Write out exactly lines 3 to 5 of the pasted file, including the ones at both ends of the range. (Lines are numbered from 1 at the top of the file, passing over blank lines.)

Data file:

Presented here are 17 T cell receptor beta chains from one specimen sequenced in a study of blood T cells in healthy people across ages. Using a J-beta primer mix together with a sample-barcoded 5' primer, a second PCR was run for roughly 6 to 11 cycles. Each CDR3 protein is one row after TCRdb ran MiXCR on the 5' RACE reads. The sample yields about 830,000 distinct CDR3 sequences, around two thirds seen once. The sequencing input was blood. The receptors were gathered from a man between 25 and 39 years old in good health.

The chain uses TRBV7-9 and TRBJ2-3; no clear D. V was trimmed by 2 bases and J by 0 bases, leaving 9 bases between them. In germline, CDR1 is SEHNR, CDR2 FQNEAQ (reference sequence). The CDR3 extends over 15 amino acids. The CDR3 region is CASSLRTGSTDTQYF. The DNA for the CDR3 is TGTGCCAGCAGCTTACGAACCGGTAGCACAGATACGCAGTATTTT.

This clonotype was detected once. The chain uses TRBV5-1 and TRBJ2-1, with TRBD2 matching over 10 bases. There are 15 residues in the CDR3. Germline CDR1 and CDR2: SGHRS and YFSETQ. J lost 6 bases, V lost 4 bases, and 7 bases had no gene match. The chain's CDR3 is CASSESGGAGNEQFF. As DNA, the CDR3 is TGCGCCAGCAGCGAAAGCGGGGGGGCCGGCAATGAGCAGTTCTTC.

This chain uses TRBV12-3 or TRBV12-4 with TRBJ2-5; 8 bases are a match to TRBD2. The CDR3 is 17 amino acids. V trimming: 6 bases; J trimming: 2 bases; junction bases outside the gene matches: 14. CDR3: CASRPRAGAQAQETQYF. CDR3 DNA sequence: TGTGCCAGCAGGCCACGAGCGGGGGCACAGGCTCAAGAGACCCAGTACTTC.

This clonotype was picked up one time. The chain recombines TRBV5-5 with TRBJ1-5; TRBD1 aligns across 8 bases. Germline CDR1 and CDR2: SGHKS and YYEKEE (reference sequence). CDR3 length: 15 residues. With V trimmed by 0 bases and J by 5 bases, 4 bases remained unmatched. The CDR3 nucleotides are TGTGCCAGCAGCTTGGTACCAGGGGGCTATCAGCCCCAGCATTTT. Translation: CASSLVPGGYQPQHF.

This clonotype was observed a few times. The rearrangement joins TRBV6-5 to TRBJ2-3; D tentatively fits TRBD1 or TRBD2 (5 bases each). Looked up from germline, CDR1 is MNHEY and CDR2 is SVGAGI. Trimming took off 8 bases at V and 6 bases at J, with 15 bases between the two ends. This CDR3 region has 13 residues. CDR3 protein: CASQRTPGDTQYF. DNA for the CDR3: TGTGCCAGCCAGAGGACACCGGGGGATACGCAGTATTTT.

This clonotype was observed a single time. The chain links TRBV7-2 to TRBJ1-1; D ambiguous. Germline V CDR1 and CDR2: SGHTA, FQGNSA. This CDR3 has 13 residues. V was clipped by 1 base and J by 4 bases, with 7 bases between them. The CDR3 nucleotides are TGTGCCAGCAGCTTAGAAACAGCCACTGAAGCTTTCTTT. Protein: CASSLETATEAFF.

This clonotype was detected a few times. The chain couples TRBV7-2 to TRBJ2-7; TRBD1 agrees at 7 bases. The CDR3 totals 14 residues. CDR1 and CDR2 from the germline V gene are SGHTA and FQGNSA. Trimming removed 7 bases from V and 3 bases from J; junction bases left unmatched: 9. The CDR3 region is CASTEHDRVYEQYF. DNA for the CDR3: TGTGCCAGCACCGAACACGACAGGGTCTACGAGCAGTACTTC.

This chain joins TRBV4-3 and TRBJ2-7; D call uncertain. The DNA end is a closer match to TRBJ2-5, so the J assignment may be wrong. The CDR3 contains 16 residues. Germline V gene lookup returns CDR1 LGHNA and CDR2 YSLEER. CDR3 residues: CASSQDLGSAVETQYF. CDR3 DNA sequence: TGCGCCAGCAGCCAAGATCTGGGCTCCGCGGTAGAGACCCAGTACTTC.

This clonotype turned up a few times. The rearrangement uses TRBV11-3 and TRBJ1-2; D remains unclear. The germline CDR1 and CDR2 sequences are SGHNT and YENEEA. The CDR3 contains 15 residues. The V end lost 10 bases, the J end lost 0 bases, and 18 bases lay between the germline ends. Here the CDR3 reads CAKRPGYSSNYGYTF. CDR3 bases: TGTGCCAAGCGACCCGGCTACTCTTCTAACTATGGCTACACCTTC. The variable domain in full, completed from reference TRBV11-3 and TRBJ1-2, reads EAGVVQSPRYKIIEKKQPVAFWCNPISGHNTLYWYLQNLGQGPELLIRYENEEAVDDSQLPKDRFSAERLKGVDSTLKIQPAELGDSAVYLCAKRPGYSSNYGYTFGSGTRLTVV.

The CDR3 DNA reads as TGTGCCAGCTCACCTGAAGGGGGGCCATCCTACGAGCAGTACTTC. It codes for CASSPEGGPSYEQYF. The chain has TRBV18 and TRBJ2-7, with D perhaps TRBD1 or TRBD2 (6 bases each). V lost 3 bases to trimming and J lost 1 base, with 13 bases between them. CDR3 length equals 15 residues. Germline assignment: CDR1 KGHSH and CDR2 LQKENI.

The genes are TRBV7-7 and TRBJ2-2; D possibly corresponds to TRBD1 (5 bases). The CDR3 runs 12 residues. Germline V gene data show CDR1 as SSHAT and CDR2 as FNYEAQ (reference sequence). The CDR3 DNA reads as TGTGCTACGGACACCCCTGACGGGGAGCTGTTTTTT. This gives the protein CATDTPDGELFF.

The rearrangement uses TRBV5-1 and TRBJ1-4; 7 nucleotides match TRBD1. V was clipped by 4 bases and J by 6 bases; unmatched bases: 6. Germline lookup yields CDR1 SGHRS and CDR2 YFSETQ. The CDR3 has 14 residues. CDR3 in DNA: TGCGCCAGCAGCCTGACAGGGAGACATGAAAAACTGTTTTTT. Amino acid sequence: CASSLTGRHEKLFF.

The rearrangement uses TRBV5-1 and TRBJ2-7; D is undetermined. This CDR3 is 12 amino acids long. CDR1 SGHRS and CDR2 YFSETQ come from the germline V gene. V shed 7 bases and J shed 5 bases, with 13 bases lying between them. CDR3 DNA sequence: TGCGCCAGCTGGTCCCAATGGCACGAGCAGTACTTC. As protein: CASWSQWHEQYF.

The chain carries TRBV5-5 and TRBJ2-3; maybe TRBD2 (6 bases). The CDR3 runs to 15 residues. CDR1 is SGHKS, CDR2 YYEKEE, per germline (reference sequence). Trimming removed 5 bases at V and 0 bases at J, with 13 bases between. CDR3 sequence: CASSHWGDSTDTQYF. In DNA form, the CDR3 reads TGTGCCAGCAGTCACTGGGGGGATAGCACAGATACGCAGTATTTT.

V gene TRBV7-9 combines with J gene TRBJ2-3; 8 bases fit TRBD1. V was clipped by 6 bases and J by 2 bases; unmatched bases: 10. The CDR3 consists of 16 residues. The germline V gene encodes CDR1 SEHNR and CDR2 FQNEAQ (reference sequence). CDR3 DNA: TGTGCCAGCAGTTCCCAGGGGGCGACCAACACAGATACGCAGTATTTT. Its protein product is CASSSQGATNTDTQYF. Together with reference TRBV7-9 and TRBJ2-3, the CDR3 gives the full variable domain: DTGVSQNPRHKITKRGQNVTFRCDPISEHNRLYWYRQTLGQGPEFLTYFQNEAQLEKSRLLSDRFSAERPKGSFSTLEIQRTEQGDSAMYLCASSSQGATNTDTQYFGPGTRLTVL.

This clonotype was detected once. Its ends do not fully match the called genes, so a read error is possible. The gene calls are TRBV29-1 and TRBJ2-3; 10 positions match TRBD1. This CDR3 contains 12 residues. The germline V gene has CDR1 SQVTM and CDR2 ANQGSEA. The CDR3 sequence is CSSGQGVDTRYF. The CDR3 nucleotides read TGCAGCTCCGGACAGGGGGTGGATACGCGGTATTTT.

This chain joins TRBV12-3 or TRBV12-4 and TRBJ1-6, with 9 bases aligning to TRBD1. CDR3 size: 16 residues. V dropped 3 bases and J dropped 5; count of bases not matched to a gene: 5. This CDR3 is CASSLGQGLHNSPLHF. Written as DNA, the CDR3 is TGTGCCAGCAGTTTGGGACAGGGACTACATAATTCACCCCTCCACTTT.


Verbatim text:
This clonotype was detected once. The chain uses TRBV5-1 and TRBJ2-1, with TRBD2 matching over 10 bases. There are 15 residues in the CDR3. Germline CDR1 and CDR2: SGHRS and YFSETQ. J lost 6 bases, V lost 4 bases, and 7 bases had no gene match. The chain's CDR3 is CASSESGGAGNEQFF. As DNA, the CDR3 is TGCGCCAGCAGCGAAAGCGGGGGGGCCGGCAATGAGCAGTTCTTC.

This chain uses TRBV12-3 or TRBV12-4 with TRBJ2-5; 8 bases are a match to TRBD2. The CDR3 is 17 amino acids. V trimming: 6 bases; J trimming: 2 bases; junction bases outside the gene matches: 14. CDR3: CASRPRAGAQAQETQYF. CDR3 DNA sequence: TGTGCCAGCAGGCCACGAGCGGGGGCACAGGCTCAAGAGACCCAGTACTTC.

This clonotype was picked up one time. The chain recombines TRBV5-5 with TRBJ1-5; TRBD1 aligns across 8 bases. Germline CDR1 and CDR2: SGHKS and YYEKEE (reference sequence). CDR3 length: 15 residues. With V trimmed by 0 bases and J by 5 bases, 4 bases remained unmatched. The CDR3 nucleotides are TGTGCCAGCAGCTTGGTACCAGGGGGCTATCAGCCCCAGCATTTT. Translation: CASSLVPGGYQPQHF.